Craig A. Dietz, Chessa R. Nyberg. Genital, Oral, and Anal Human Papillomavirus Infection in Men Who Have Sex With Men. J Am Osteopath Assoc 2011;111(3_suppl_2):S19–S25. doi: .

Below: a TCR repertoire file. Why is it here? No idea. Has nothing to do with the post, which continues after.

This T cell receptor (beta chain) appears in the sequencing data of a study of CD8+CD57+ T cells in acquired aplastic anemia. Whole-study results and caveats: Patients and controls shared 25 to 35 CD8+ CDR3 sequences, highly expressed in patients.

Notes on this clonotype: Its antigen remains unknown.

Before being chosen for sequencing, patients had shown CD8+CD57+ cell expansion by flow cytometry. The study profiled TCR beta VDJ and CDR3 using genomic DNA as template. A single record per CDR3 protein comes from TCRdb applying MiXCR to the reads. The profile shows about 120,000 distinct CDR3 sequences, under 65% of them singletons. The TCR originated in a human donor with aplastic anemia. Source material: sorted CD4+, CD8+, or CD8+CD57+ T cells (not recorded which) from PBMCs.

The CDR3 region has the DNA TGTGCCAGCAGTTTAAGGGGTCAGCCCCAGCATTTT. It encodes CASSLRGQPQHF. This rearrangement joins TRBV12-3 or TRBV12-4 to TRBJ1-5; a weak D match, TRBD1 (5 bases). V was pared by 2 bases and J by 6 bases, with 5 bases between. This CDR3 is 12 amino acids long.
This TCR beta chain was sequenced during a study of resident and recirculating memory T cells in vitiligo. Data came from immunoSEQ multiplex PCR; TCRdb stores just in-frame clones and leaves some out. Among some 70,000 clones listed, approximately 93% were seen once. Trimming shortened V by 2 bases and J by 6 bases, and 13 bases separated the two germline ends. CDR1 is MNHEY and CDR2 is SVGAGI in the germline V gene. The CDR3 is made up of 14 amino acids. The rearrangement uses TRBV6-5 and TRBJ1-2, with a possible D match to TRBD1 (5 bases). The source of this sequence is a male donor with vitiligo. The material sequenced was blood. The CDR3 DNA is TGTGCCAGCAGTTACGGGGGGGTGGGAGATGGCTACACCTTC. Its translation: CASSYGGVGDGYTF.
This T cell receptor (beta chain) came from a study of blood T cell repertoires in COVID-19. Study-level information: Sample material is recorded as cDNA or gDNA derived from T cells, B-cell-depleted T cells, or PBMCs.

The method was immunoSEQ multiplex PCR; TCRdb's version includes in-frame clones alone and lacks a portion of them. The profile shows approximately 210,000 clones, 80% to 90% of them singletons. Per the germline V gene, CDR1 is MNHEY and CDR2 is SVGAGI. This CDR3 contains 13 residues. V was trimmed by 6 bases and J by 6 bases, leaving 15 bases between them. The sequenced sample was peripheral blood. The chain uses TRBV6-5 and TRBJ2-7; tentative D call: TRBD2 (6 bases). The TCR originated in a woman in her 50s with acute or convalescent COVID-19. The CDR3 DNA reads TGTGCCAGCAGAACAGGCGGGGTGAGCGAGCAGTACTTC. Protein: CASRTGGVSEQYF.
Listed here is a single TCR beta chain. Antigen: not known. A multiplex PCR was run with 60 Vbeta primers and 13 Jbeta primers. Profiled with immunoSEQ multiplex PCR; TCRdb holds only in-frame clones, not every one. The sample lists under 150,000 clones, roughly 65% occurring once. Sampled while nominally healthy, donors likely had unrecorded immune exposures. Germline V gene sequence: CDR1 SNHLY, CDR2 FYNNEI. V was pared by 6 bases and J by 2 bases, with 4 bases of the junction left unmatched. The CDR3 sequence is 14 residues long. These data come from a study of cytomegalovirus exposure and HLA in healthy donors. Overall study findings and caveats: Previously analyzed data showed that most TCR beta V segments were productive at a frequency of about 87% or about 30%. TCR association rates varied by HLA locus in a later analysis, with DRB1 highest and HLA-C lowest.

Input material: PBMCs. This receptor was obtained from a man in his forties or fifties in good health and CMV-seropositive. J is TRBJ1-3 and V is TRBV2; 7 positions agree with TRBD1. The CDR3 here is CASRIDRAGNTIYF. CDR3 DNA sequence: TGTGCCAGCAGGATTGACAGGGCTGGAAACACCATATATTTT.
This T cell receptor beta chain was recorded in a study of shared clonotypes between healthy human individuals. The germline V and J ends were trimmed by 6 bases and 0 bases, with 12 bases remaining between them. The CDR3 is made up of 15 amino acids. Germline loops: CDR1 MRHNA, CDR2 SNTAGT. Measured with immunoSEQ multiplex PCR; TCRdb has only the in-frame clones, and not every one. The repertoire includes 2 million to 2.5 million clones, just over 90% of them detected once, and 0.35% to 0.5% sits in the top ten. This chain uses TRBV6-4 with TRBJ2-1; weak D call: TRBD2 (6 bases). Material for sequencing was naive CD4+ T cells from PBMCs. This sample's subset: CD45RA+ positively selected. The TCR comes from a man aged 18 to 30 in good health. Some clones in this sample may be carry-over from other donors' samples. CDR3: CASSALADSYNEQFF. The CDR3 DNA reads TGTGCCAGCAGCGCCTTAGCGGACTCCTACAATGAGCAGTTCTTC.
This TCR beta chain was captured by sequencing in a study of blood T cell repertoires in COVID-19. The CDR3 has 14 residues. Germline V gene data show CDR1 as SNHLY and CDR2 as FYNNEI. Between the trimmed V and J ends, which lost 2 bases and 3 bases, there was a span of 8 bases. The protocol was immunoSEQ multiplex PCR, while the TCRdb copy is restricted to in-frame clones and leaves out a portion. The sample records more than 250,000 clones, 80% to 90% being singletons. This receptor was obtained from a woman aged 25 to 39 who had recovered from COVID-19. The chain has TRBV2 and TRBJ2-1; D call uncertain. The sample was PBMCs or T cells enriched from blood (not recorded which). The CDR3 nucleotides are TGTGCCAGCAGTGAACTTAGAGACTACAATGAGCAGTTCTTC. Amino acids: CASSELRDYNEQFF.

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Even though the incidence of anal cancer among men who have sex with men (MSM) is higher than the incidence of cervical cancer among women, few MSM are identified as high-risk patients in primary care or have received vaccination for human papillomavirus (HPV), the most common sexually transmitted infection worldwide, with 6.2 million new infections each year. The authors review the current literature on diagnosis and basic management of genital, oral, and anal HPV infection. Early diagnosis and treatment of patients with HPV infection is important because this infection causes patients substantial distress even in its benign manifestations. It has also been implicated in a host of cancers, including oral, cervical, penile, and anal cancers and is an independent risk factor for the development of human immunodeficiency virus infection. The incidence of HPV infection drops in women older than 30 years but remains high for MSM in all age ranges. For all of these reasons, physicians should routinely assess the sexual practices of all male patients, especially MSM, and educate them on the HPV infection risks, diagnosis, and treatment options. Physicians can have a significant impact in the primary prevention of HPV by routinely offering HPV vaccination to male patients younger than 26 years.
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